> I still don't understand how a user can embrace this and not lose vendor neutrality? And I'm unaware of any vendor community initiative to remedy this?
    >

    The thing is that, hopefully, you won't care about vendor neutrality as you will be writing POJOs not to an API like EJB. This is another one of the end goals. Allow the vendors flexibility to provide the best software and yet not pollute application code with proprietary APIs. AOP has the potential to fill this.

    > I see vendors (container, library, framework) providing not only a set of annotations and pre-packaged aspects, but also pre-defined set of pointcuts that developers can use reliably.
    >
    > Portably?
    >

    Portability is a myth in J2EE land. For instance, the CMP spec is so generalized that a common requirement such as a Object/Relational mapping is left out of the spec. EJBQL is so hobbled that vendors are forced to provide their own proprietary extensions. Caching is not defined at all, and again, each vendor implements their own strategies. Clustering is not addressed and each vendor has different functionality and behavior when running in a cluster. If you don't believe me ask the ISVs that have to support multiple application server vendors.

    Bill
  19. Portability is a myth in J2EE land.


    J2EE != EJB -> Portability of J2EE is not a myth. Portability of EJB may be a myth though.
  20. Portability is a myth in J2EE land.

    >
    > J2EE != EJB -> Portability of J2EE is not a myth. Portability of EJB may be a myth though.

    J2EE is EJB as EJB is a subset of J2EE. I will go further then. Up until J2EE 1.4, plugging in security propagation in the client side was left open to the vendors. JBoss chose JAAS, other vendors went other routes. Also defining security repositories for authentication and authorization (ldap, etc...) was also left for the vendors to decide. Let me go further even more. Single Sign On is also vendor specific and not even addressed by the spec(AFAIK). The behavior of HTTP Session replication in a cluster is not defined. I could go on and on and on....
  21. AOSD 2004: Looking at the future of AOP[ Go to top ]

    Portability is a myth in J2EE land.

    > >
    > > J2EE != EJB -> Portability of J2EE is not a myth. Portability of EJB may be a myth though.
    >
    > J2EE is EJB as EJB is a subset of J2EE. I will go further then. Up until J2EE 1.4, plugging in security propagation in the client side was left open to the vendors. JBoss chose JAAS, other vendors went other routes. Also defining security repositories for authentication and authorization (ldap, etc...) was also left for the vendors to decide. Let me go further even more. Single Sign On is also vendor specific and not even addressed by the spec(AFAIK). The behavior of HTTP Session replication in a cluster is not defined. I could go on and on and on....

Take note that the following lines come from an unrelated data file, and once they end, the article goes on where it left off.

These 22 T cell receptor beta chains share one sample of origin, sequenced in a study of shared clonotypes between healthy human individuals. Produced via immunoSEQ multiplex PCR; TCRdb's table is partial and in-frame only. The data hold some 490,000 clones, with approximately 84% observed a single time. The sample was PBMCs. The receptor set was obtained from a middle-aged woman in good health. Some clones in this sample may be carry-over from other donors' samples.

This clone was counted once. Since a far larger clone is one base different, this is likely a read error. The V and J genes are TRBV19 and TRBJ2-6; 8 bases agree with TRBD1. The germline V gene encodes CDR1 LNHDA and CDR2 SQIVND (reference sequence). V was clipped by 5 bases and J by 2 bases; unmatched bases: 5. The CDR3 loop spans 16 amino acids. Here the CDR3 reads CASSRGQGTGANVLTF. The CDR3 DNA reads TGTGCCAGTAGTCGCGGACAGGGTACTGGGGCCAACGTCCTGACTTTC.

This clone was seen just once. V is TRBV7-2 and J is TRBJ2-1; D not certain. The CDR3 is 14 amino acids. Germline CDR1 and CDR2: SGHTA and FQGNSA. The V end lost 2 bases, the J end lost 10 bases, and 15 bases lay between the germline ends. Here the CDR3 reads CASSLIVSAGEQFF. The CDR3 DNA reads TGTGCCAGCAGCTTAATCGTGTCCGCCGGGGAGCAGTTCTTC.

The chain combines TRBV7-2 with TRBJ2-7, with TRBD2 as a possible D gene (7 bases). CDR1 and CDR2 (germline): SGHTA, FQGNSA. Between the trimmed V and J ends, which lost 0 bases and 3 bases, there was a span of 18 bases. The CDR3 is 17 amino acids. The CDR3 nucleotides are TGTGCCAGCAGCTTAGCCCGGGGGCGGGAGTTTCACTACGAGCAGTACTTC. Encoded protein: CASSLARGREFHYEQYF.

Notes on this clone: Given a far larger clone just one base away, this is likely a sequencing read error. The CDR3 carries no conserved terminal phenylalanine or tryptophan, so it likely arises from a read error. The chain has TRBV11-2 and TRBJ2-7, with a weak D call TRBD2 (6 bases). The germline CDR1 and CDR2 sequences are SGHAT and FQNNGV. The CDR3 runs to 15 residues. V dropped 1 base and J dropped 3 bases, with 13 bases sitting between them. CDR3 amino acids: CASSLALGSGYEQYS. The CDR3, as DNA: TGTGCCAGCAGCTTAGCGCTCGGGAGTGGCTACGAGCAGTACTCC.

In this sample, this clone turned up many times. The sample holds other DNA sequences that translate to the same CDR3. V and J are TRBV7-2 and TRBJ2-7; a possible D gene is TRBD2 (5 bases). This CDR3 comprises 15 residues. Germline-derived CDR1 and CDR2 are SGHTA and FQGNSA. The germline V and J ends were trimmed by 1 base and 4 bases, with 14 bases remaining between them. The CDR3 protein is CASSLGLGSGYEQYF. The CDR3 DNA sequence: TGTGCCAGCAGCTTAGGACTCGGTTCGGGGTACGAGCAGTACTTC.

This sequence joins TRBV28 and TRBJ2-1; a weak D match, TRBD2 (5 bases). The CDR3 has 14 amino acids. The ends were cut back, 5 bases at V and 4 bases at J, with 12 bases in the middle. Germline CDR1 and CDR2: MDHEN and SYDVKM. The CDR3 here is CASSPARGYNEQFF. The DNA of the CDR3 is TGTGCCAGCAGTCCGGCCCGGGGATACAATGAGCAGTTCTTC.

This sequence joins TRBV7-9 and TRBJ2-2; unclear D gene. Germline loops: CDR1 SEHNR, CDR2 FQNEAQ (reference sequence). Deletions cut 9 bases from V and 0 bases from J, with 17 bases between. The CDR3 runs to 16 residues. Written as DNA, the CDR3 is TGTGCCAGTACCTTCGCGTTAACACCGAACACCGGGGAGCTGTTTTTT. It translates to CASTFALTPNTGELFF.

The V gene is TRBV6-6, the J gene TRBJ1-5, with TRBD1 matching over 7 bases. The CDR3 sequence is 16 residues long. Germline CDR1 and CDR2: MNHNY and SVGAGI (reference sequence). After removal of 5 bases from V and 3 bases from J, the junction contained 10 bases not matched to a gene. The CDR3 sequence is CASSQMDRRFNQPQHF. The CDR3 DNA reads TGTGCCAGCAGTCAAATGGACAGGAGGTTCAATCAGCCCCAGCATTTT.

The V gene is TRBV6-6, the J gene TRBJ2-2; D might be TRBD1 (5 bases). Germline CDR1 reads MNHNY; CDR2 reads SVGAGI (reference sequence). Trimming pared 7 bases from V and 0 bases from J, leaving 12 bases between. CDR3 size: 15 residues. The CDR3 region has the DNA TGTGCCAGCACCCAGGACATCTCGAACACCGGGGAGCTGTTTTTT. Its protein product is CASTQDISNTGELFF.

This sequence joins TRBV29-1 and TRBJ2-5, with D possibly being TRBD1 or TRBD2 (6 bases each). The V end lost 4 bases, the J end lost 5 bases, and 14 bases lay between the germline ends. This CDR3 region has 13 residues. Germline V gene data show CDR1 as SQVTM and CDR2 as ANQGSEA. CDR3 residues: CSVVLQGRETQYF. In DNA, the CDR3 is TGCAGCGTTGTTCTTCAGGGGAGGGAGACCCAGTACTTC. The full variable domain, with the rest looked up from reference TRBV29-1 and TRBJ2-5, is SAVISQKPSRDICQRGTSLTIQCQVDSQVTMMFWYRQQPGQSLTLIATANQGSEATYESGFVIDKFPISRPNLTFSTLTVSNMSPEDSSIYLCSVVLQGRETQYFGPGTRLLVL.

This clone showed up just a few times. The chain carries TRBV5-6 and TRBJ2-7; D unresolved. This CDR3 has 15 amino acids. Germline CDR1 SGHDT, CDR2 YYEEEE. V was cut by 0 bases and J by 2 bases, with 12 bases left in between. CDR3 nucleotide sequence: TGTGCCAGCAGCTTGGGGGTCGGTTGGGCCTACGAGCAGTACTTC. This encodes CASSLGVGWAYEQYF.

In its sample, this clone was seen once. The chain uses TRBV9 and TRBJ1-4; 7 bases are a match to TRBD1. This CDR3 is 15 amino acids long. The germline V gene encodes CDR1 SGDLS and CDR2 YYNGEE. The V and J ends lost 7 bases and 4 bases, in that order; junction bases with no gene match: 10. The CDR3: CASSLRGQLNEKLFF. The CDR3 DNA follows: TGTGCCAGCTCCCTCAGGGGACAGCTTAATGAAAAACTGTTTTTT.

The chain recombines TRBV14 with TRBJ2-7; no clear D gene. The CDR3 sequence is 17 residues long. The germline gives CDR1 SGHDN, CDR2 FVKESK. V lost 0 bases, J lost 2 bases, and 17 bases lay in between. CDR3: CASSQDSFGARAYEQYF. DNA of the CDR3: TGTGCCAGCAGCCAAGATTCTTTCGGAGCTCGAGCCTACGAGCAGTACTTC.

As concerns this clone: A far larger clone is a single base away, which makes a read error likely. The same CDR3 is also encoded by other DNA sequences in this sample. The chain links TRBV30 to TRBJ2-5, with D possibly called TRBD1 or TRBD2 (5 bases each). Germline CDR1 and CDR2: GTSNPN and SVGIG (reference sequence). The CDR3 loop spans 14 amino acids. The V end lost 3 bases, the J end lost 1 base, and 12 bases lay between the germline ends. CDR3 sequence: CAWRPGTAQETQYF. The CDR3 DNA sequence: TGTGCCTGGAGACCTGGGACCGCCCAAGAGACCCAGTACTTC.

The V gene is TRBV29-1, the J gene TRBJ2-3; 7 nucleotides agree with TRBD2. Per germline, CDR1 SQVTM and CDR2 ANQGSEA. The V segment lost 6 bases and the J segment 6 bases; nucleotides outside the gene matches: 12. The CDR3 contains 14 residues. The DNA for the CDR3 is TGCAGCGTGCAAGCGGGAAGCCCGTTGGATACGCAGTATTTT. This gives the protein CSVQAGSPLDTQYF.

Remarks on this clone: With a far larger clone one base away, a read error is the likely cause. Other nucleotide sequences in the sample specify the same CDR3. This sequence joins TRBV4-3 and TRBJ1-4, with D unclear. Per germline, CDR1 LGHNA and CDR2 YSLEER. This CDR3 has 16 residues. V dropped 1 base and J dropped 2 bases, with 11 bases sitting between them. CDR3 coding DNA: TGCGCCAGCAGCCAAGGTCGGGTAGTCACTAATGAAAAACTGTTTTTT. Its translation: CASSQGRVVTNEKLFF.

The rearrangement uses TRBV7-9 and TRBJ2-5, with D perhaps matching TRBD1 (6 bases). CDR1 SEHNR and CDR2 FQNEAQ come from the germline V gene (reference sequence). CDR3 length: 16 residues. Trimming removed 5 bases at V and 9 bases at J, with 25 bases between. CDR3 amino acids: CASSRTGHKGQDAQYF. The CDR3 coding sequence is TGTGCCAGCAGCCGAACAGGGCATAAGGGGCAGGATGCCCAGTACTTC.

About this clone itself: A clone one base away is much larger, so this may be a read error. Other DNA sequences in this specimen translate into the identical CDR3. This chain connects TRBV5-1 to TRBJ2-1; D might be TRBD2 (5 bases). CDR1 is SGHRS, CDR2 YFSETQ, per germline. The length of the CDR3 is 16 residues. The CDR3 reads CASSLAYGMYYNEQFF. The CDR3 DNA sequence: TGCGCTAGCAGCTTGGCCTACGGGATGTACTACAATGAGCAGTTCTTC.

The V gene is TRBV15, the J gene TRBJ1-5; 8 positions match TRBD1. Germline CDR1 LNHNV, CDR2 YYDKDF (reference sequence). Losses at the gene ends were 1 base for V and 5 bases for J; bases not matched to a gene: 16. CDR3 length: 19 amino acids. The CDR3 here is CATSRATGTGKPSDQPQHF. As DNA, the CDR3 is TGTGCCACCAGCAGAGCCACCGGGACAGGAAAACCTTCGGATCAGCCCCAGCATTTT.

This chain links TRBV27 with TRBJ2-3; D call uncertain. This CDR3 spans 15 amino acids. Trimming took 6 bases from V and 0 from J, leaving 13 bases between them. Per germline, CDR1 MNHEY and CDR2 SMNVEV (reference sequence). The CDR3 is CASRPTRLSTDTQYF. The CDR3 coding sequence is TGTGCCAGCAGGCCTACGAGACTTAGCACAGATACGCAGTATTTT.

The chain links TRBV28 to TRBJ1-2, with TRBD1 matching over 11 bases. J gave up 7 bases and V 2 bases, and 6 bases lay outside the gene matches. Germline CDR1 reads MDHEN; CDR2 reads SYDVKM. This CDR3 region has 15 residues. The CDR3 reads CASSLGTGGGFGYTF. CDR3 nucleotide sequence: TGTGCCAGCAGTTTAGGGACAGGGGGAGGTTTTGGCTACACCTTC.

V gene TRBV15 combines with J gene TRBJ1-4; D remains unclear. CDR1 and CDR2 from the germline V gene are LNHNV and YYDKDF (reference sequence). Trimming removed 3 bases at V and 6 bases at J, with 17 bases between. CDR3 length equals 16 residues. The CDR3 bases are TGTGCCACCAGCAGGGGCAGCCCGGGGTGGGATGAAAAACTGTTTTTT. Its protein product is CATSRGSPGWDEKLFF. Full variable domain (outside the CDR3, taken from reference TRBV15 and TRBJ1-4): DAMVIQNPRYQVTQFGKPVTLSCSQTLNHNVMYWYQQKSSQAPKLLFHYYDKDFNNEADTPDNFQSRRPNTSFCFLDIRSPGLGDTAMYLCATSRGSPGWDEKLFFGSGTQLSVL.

Wanted to add that the only really portable thing is JTA and the spec doesn't even standardize on how to lookup the TransactionManager within a J2EE application. Some vendors don't even allow you to get a reference to the TM. Instead you have to rely on the bloatness of JCA just to interact with it.

    This isn't to say that the standardization process is useless. What the specification process does is make it easier to port, but portability itself is a myth.

    Bill
  22. Portability is a myth in J2EE land.

    > >
    > > J2EE != EJB -> Portability of J2EE is not a myth. Portability of EJB may be a myth though.
    >
    > J2EE is EJB as EJB is a subset of J2EE.

    Our solar system is Earth as Earth is a subset of our solar system. Right?
  23. AOSD 2004: Looking at the future of AOP[ Go to top ]

    I think we are going to see gradual cooling down from AOP-ism and start finding some new (rather rare) niches when AOP as a technique makes sense.

    >
    > I notice that aspects are praised mostly by container architects. I infer that aspects should be hidden under tooling and not shown to application developers. That would limit excitement about aspects.

    Cedric already talked a bit about this in a previous thread, but one of the current problems with a lot of complex software is that the designers are never able to identify all the integration points that their user base need. AOP has the potential to fill this void by allowing vendors to specify new integration points through AOP pointcuts and do this via a support email, wiki, or documentation rather than changing existing code and putting out a new release. Huge potential here.

    Bill
  24. <burke>